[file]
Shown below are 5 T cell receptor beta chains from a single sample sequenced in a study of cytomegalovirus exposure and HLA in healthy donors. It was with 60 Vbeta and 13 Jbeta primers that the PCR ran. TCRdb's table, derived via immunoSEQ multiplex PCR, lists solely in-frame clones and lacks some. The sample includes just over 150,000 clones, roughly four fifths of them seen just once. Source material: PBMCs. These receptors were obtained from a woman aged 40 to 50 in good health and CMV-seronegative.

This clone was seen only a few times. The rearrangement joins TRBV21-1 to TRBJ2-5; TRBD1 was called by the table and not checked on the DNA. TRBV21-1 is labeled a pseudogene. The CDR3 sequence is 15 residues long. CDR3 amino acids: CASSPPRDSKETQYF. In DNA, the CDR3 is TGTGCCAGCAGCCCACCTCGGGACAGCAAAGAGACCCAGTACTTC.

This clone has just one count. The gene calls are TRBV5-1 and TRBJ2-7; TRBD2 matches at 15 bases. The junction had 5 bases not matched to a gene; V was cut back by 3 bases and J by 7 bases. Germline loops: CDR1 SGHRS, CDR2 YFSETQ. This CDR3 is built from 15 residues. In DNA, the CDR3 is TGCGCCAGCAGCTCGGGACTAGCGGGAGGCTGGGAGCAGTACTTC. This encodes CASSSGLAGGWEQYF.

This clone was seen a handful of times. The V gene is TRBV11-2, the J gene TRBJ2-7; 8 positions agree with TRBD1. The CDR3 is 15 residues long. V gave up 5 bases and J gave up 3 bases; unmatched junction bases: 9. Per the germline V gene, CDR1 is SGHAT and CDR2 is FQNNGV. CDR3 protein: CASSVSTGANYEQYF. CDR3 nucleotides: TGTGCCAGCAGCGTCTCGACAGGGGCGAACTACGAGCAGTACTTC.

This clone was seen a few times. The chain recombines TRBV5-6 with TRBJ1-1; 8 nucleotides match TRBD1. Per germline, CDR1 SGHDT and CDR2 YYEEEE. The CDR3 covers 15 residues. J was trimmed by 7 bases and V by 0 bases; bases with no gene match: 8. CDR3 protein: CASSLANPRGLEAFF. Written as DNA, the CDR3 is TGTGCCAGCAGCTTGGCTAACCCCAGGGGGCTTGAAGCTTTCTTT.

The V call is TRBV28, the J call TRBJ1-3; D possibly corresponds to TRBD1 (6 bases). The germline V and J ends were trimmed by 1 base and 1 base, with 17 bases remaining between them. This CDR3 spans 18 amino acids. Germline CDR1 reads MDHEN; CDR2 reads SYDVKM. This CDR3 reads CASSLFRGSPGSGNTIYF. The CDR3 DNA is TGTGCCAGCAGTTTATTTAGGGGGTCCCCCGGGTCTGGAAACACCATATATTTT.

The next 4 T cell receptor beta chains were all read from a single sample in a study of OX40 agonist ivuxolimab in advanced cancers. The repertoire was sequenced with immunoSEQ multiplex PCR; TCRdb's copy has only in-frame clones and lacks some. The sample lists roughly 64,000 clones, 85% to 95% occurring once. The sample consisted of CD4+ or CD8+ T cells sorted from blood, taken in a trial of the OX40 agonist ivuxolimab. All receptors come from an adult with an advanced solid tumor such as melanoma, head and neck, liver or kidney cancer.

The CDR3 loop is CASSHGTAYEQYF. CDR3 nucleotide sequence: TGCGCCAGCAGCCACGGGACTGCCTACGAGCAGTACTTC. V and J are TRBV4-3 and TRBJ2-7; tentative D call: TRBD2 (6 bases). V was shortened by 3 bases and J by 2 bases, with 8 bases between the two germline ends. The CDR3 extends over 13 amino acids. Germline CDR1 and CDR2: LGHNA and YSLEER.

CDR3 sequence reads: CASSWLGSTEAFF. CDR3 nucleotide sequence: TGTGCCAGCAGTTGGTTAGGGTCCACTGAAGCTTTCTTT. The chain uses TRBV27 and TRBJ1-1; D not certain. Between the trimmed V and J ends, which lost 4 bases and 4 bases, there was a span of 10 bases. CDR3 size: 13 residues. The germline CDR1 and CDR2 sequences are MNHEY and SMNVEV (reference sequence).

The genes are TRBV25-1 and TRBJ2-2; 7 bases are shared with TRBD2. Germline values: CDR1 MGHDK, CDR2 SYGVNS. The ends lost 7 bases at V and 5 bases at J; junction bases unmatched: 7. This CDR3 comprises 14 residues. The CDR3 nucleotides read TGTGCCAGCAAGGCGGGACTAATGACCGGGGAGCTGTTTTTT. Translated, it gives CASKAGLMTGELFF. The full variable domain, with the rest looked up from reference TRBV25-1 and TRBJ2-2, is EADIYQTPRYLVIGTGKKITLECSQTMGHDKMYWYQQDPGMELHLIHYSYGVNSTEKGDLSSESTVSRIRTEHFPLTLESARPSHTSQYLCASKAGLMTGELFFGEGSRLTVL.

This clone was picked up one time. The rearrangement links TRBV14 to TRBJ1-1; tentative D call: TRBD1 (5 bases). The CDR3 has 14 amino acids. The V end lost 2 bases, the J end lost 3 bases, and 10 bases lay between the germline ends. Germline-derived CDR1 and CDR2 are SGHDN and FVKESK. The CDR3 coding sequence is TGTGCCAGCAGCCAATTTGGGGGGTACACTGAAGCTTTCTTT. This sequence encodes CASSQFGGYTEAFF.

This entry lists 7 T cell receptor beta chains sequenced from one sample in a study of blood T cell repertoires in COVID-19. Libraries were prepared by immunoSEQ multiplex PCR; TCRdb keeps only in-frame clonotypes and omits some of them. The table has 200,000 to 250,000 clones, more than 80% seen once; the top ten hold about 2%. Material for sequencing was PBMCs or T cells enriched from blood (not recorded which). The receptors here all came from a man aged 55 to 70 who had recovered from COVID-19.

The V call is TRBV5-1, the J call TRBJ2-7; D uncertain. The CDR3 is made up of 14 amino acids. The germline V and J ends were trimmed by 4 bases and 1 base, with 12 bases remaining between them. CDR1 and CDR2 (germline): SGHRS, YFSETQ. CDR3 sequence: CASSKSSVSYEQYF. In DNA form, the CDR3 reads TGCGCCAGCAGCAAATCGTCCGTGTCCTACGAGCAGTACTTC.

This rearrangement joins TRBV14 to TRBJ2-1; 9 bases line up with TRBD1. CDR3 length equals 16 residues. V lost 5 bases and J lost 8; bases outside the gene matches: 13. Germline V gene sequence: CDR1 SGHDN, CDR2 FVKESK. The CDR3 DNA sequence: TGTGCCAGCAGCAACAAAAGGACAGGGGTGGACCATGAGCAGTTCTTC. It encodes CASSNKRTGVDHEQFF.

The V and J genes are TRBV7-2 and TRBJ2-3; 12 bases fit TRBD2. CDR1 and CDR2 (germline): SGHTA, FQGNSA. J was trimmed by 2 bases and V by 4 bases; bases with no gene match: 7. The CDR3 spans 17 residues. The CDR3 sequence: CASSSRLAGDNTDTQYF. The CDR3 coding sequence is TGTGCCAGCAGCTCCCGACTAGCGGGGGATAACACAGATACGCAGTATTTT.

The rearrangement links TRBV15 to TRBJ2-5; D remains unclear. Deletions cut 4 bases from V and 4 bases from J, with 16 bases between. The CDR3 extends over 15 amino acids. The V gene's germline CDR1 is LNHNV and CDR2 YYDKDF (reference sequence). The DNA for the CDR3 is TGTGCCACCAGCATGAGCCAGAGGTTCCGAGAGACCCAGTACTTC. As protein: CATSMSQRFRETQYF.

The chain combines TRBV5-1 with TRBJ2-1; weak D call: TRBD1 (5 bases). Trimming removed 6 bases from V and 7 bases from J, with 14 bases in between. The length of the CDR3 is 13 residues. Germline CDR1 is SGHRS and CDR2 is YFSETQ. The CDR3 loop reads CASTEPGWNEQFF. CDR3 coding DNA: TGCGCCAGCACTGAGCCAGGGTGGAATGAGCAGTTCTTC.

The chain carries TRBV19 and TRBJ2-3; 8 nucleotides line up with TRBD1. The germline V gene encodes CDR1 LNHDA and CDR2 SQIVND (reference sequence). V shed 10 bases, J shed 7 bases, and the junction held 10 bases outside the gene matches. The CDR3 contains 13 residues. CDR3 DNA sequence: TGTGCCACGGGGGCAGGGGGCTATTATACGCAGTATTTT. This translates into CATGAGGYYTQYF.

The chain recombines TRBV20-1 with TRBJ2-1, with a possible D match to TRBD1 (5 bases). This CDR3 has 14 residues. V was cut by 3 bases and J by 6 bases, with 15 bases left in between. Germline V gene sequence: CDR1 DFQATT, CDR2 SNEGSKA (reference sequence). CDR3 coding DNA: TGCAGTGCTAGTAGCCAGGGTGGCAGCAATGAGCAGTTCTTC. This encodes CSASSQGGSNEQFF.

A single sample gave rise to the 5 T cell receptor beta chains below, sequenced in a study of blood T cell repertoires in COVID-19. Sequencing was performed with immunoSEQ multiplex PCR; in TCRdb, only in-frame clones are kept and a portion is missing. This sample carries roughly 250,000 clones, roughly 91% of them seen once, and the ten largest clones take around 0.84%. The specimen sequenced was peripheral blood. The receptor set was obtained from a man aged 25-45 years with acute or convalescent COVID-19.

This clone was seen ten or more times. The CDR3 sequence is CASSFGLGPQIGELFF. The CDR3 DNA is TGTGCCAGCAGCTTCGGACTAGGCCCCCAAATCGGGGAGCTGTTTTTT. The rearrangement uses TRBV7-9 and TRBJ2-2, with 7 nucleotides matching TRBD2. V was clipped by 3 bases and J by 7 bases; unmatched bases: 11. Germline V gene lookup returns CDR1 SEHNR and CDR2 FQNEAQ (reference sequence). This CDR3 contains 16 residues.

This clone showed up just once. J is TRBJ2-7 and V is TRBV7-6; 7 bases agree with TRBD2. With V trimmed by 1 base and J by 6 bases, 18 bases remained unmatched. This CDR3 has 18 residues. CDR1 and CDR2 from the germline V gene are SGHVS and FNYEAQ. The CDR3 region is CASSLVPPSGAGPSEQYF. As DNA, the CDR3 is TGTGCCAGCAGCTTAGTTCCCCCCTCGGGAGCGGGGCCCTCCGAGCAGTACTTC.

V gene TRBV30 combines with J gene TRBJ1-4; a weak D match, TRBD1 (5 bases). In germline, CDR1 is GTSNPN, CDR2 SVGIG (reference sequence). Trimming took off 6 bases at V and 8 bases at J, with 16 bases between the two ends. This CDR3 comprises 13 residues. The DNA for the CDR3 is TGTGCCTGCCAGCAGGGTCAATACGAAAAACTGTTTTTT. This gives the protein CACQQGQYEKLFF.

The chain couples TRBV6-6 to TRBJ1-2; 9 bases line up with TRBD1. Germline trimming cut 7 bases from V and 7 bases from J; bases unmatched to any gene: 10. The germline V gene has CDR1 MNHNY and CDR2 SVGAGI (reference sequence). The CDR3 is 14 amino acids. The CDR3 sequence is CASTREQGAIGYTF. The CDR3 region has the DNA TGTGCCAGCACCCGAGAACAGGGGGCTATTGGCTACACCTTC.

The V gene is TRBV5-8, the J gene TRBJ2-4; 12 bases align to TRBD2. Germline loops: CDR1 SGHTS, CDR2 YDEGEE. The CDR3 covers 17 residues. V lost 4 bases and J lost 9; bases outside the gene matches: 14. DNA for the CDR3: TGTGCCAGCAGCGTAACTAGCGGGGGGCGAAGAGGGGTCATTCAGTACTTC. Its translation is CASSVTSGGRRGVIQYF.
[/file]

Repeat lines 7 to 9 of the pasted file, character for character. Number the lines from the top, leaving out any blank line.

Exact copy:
The next 4 T cell receptor beta chains were all read from a single sample in a study of OX40 agonist ivuxolimab in advanced cancers. The repertoire was sequenced with immunoSEQ multiplex PCR; TCRdb's copy has only in-frame clones and lacks some. The sample lists roughly 64,000 clones, 85% to 95% occurring once. The sample consisted of CD4+ or CD8+ T cells sorted from blood, taken in a trial of the OX40 agonist ivuxolimab. All receptors come from an adult with an advanced solid tumor such as melanoma, head and neck, liver or kidney cancer.

The CDR3 loop is CASSHGTAYEQYF. CDR3 nucleotide sequence: TGCGCCAGCAGCCACGGGACTGCCTACGAGCAGTACTTC. V and J are TRBV4-3 and TRBJ2-7; tentative D call: TRBD2 (6 bases). V was shortened by 3 bases and J by 2 bases, with 8 bases between the two germline ends. The CDR3 extends over 13 amino acids. Germline CDR1 and CDR2: LGHNA and YSLEER.

CDR3 sequence reads: CASSWLGSTEAFF. CDR3 nucleotide sequence: TGTGCCAGCAGTTGGTTAGGGTCCACTGAAGCTTTCTTT. The chain uses TRBV27 and TRBJ1-1; D not certain. Between the trimmed V and J ends, which lost 4 bases and 4 bases, there was a span of 10 bases. CDR3 size: 13 residues. The germline CDR1 and CDR2 sequences are MNHEY and SMNVEV (reference sequence).